Then Photos Curated by Jake Collins & Courtesy of Birmingham Public Library
Now Photos by Lindsey Culver

If you flip through photos of Homewood from the decades that followed its 1926 incorporation, some buildings will look unfamiliar in 2019. Today you can no longer see places like the original the Hollywood Country Club and Edgewood Drug Store, but many other buildings, like Union Baptist Church and Shades Cahaba School, still very much look the same. Still other places in Homewood bear some resemblance to their early portraits in the 1930s, 1940s, 1950s and 1960s, yet have changed too. Here we juxtapose old pictures and new side-by-side so you can see for yourself what has evolved and what remains in home sweet Homewood.

Rob’e Mans Automotive Service sits on the site of a former Texaco station. You can still see the same second story of a Union Baptist Church behind the Rob’e Mans building on the right as you can behind the Texaco from the 1953 photo.

The simple box of a building Homewood Barber Shop now occupies was a dry cleaner in 1952. The front façade door and windows still are in the same place, but much of the original marquee is now a simple white.

Did you know Cahaba Cycles was once Homewood Theatre? It might no longer show films, but the top section of the building still looks the same.

You can still see how the tops of this brick building on 18th Street are shaped the same as today’s Bob’s Bikes as it was when it was Artistic Beauty Shop in 1939.

The roof has been modernized, but this corner building still holds its original shape from this 1947 photo as home to Nations Boutique next to Cookie Fix. You can also note there’s now no open space to the building’s right as it connects to a more recent structure.

The Real & Rosemary building on 29th Avenue South has been home to many businesses over the years including a beauty salon in 1947, but its exterior shape is still quite recognizable. The latter photo was taken in 1952.

Jack’s hasn’t always been in its current location across from Soho Square. When this photo was taken in 1962, it made its home just down the street on a corner lot where the Homewood Police Station now stands.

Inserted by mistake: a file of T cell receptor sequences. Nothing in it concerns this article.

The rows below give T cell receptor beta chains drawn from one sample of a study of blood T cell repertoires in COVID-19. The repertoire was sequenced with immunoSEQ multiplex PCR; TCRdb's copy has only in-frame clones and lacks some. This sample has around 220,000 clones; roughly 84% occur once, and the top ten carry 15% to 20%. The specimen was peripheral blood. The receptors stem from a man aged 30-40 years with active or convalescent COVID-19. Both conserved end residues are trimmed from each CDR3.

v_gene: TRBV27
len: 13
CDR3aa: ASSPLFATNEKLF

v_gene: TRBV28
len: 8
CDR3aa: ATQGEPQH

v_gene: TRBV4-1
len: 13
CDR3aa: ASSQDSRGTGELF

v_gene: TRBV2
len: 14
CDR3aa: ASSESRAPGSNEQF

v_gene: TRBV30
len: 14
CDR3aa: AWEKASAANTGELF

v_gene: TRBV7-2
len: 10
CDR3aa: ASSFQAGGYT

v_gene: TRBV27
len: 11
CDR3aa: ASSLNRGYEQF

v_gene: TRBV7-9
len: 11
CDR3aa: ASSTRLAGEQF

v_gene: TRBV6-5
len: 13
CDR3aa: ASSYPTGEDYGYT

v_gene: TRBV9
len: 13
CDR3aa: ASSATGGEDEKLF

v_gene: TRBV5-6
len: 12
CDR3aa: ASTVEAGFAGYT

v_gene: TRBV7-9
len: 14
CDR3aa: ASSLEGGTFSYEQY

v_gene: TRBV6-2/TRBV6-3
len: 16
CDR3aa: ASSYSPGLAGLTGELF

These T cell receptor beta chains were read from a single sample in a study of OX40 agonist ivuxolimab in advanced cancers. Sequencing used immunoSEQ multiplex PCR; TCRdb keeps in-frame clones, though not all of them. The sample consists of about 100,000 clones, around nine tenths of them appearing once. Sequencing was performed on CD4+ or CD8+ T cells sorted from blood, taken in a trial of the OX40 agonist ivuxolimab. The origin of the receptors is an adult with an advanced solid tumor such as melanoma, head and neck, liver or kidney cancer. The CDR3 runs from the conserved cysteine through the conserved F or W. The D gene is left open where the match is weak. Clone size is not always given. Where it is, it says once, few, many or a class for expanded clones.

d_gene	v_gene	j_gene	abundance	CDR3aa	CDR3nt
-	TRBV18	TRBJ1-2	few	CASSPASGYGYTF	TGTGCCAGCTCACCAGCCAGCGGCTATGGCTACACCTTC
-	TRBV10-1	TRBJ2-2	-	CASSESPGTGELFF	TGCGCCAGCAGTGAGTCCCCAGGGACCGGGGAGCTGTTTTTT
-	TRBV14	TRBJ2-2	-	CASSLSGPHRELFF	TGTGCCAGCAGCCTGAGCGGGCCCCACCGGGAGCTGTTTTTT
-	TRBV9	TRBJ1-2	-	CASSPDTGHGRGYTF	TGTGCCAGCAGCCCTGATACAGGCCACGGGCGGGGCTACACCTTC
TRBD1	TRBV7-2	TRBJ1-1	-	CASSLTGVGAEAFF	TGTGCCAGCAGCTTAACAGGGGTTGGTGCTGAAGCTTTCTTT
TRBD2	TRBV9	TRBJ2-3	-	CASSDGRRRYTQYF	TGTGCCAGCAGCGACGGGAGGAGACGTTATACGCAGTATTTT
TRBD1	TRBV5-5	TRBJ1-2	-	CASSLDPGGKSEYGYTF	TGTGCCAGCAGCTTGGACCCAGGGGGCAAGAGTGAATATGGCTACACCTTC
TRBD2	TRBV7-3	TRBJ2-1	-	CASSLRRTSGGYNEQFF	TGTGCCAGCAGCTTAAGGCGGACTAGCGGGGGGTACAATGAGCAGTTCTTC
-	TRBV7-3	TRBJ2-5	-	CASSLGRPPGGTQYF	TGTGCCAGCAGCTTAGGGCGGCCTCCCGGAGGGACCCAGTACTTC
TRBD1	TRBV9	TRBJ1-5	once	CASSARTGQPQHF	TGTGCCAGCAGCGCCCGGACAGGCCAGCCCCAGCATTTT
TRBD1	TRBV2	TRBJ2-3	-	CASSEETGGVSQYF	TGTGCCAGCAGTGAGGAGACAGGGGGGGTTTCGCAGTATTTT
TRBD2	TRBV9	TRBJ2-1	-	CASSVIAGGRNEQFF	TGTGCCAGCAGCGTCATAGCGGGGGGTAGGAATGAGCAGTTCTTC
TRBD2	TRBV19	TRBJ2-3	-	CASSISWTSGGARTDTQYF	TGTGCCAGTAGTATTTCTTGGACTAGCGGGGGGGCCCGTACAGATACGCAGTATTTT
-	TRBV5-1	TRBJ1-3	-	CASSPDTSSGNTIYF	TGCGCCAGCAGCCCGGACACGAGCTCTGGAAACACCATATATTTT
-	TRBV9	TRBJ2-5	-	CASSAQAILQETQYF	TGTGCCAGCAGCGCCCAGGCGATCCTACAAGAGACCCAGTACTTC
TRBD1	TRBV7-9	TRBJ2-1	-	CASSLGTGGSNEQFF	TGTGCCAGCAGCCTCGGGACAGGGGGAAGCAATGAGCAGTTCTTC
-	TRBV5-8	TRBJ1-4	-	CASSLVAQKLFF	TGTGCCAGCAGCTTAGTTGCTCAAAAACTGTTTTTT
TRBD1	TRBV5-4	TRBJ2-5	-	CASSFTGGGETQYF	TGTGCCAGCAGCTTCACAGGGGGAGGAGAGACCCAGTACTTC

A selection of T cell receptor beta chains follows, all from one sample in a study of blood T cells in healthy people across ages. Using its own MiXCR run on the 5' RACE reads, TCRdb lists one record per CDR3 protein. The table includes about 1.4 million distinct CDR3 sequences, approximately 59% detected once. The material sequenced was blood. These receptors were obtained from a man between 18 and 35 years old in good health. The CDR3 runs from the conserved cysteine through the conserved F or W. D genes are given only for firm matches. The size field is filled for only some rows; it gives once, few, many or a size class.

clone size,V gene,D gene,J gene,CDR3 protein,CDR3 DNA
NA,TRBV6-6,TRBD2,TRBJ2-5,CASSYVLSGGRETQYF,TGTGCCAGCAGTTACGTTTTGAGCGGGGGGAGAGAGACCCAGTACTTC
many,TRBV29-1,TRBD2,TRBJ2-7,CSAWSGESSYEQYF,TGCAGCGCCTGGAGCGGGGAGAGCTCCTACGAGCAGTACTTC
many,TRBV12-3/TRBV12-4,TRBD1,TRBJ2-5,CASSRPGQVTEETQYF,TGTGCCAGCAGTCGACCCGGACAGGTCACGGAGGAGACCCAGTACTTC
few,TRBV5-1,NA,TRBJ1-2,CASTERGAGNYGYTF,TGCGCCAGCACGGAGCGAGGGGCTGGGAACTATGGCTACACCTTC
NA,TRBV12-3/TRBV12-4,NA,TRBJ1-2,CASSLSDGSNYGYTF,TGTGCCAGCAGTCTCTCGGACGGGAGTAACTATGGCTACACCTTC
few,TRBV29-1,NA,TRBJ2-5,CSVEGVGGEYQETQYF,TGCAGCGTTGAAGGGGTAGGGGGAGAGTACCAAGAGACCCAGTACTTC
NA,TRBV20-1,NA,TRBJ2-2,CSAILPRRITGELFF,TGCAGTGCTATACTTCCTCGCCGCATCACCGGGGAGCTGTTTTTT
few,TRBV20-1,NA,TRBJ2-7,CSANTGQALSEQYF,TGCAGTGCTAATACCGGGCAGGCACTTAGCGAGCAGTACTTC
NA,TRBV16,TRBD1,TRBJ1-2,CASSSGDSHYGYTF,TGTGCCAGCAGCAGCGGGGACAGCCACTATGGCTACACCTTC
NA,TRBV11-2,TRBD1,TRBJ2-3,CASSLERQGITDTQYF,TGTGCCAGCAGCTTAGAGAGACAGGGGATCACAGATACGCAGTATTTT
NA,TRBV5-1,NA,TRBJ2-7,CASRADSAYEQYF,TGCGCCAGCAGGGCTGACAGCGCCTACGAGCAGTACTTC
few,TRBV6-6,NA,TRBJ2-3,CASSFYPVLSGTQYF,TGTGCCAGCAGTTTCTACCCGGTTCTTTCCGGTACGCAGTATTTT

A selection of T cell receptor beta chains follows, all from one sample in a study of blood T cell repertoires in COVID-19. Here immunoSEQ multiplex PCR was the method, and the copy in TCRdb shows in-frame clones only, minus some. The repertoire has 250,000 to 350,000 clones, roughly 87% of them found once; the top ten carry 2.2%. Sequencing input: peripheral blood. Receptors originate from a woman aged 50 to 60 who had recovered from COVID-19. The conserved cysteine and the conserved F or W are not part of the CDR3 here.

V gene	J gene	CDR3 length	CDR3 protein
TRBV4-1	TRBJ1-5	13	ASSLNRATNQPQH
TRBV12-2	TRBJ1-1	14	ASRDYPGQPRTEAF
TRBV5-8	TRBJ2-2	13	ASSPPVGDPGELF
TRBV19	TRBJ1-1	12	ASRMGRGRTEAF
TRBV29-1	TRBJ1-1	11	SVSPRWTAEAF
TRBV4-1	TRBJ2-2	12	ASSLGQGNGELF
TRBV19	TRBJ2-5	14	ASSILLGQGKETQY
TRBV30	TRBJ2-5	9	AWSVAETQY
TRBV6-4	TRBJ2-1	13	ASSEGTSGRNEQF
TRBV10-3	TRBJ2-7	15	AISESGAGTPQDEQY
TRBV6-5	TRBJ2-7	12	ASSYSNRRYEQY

In 1939 Huffstutler & Co., the name a hardware store in Central Avenue now bears, was a real state, rental and insurance business in the brick building where O’Henry’s now serves up coffee and pastries.

Complete Feet’s brick structure towers over its neighbors now as did its predecessor in the brick building on 18th Street. Mantooth Interiors now operates where Ben Franklin Stores was, and B. Bayer & Co. is in a former garage space.

Caveat Coffee renovated an old home into its coffee shop. Its front has evolved since this photo was taken in 1965, but the left side and fireplace are still in place.

In 1944 there was more green on Central Avenue surrounding the Howard Cuthrell Building and the millwork repair business inside. Today the building houses Iron Tribe Fitness.

In the spring of 1949 tall skinny trees stood in the view from Homewood Central Park where the playground is now looking across Central Avenue to where Hero Doughnuts and Nabeel’s Café stand today.

This quaint signature corner in Edgewood has largely remained unchanged, except that a street car once ran up Broadway and into Oxmoor Road. Today it’s home to Edgewood Frame Shop and Trilogy Leather.

In 1959 you could buy groceries and do your laundry right on Oxmoor Road in Edgewood. Today you can order pizza and barbecue instead, but many of the architectural details remain.